Just a Hint of Hymnody

Just as we only see the kingdom of God’s heaven through a glass darkly, so we only see a small portion of the vast creativity in hymn writing, both of women and men.  If you attend a particular denomination regularly, and if you go to the trouble of looking through the authors of hymns in the hymnal index (if you do the latter, you are quite unusual, maybe certifiably odd), you will find writers not found anywhere else.  This was brought into bright focus to me when a friend gave me an old Mennonite hymnbook.  Yes, people have occasionally given me their old hymnbooks, I pick them up at garage sales, and pore through them in libraries.  Anyway, this hymnbook, Church Hymnal published in 1953 by the Mennonite Publishing House, had the unique quality of giving information about the various lyricists’ and composers’ nationalities and denominational affiliations.  What a boon!  There I found several Mennonite hymnists whom I never encountered before.  One hymn in particular, “God Is Good”, lyrics by Elsie Byler and tune by Sylvia Bontrager of Goshen Indiana, was written in 1911.  It is a lovely hymn published in shape notes, a common occurrence for that era.  Both hymnists have good Mennonite names, and there are several people in that tradition with those names.  Precious little can be found about them, though.  I found nothing on Bontrager, but for Byler, I learned she wrote other hymns, including “Children’s Prayer” published in Life Songs in 1916 by the Mennonite Publishing House. The tune was by Walter Yoder, her cousin.    She married Samuel Burkhard in 1913 and in 1920, they were living in Putnam County Ohio.  She taught school for an unknown length of time.  Apparently she died in 1958 in Tempe Arizona.  That’s about it.  They pass into obscurity except perhaps, in the memory of family members.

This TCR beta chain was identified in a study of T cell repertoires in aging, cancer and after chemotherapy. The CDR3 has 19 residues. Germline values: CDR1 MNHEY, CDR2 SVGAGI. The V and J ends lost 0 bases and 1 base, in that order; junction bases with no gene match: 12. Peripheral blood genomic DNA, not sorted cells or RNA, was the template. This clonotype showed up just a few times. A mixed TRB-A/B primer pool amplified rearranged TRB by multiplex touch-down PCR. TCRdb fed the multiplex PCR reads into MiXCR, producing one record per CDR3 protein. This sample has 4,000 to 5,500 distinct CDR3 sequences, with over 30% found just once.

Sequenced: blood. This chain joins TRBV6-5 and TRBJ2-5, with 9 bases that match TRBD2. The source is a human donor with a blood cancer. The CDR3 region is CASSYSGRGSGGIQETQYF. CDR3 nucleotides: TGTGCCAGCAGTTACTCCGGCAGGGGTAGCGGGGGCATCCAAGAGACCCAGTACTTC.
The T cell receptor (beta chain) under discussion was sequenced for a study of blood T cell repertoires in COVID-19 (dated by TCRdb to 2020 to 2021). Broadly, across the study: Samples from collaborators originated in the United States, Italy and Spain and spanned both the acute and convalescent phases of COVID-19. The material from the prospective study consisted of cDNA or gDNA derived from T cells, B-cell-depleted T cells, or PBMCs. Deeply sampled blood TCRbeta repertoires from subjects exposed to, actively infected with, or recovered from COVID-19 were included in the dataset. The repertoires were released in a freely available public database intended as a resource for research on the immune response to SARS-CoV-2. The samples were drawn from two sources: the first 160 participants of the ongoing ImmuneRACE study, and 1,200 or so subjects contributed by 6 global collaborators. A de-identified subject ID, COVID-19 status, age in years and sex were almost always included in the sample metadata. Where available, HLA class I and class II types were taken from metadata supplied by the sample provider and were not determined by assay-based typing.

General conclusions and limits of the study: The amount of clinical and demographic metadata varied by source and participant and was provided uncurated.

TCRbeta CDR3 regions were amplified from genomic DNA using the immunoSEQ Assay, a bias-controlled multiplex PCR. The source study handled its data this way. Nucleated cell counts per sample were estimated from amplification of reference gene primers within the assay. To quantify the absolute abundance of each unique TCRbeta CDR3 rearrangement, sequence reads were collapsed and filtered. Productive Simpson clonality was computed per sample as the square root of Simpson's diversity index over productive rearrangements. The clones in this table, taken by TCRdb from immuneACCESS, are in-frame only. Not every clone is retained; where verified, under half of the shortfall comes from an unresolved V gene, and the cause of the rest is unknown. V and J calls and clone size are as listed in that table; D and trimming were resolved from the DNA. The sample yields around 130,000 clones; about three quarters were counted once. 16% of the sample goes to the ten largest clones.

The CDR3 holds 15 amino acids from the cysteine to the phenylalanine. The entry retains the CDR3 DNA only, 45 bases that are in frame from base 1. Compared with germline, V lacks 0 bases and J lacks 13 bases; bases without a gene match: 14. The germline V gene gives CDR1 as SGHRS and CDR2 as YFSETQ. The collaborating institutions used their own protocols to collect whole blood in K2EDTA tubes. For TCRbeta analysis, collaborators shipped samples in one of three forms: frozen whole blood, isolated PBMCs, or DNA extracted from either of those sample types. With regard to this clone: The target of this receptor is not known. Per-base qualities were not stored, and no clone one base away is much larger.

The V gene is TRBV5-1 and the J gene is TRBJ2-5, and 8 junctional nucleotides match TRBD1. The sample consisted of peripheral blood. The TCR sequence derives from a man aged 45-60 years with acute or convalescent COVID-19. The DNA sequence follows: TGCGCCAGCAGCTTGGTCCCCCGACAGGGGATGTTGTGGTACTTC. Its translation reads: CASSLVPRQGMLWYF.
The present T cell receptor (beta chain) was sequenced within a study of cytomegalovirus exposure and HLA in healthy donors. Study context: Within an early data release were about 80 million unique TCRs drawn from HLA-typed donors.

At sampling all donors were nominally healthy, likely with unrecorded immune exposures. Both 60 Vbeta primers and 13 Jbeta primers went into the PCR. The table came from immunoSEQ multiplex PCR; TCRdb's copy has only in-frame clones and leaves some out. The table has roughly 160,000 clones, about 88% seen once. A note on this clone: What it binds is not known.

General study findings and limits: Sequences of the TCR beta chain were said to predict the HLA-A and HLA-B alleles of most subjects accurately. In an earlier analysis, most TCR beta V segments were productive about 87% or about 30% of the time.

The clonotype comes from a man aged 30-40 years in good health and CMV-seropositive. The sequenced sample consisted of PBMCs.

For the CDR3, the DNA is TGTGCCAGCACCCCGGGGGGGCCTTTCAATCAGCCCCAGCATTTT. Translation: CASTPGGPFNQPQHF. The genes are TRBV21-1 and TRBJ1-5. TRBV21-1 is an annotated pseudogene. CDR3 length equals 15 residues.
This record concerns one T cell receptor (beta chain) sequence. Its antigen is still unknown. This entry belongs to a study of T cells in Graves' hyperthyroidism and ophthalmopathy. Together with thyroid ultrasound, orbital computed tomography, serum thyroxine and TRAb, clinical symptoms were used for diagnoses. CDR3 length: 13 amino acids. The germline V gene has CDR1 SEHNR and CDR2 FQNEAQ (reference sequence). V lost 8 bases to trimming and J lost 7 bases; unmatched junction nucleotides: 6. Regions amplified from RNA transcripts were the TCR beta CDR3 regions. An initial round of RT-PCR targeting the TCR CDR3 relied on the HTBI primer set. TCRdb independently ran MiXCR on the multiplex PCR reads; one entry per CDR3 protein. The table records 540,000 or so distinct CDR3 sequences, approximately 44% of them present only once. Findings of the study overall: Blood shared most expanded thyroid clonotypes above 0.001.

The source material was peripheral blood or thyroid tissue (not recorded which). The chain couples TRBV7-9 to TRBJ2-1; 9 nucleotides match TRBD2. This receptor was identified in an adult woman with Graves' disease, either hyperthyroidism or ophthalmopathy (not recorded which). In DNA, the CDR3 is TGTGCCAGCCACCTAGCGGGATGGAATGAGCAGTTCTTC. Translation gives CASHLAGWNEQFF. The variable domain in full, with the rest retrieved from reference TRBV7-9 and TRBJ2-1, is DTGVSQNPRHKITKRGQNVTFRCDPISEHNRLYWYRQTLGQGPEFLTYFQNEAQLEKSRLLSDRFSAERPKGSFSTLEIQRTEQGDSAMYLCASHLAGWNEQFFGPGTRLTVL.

I found the same pattern with other denominational hymnals.  I first became most familiar with the hymnals currently used by the Disciples of Christ, simply because that’s where I attend church and have easy access to their hymnals.  Sure enough, there are wonderful hymns contained therein that are not found elsewhere.  The same thing was true when I perused the indices of the Presbyterian, the Baptist and Methodist hymnals.  What other gems are out there that we don’t know?  And I was only looking for the women.  If the men were added to the mix, the trove becomes even greater.  Several women featured in my blog have been among those found only in one place.  I will no doubt feature more in the future.  Maybe someday one or more of these women-written hymns will become a favorite of many others.

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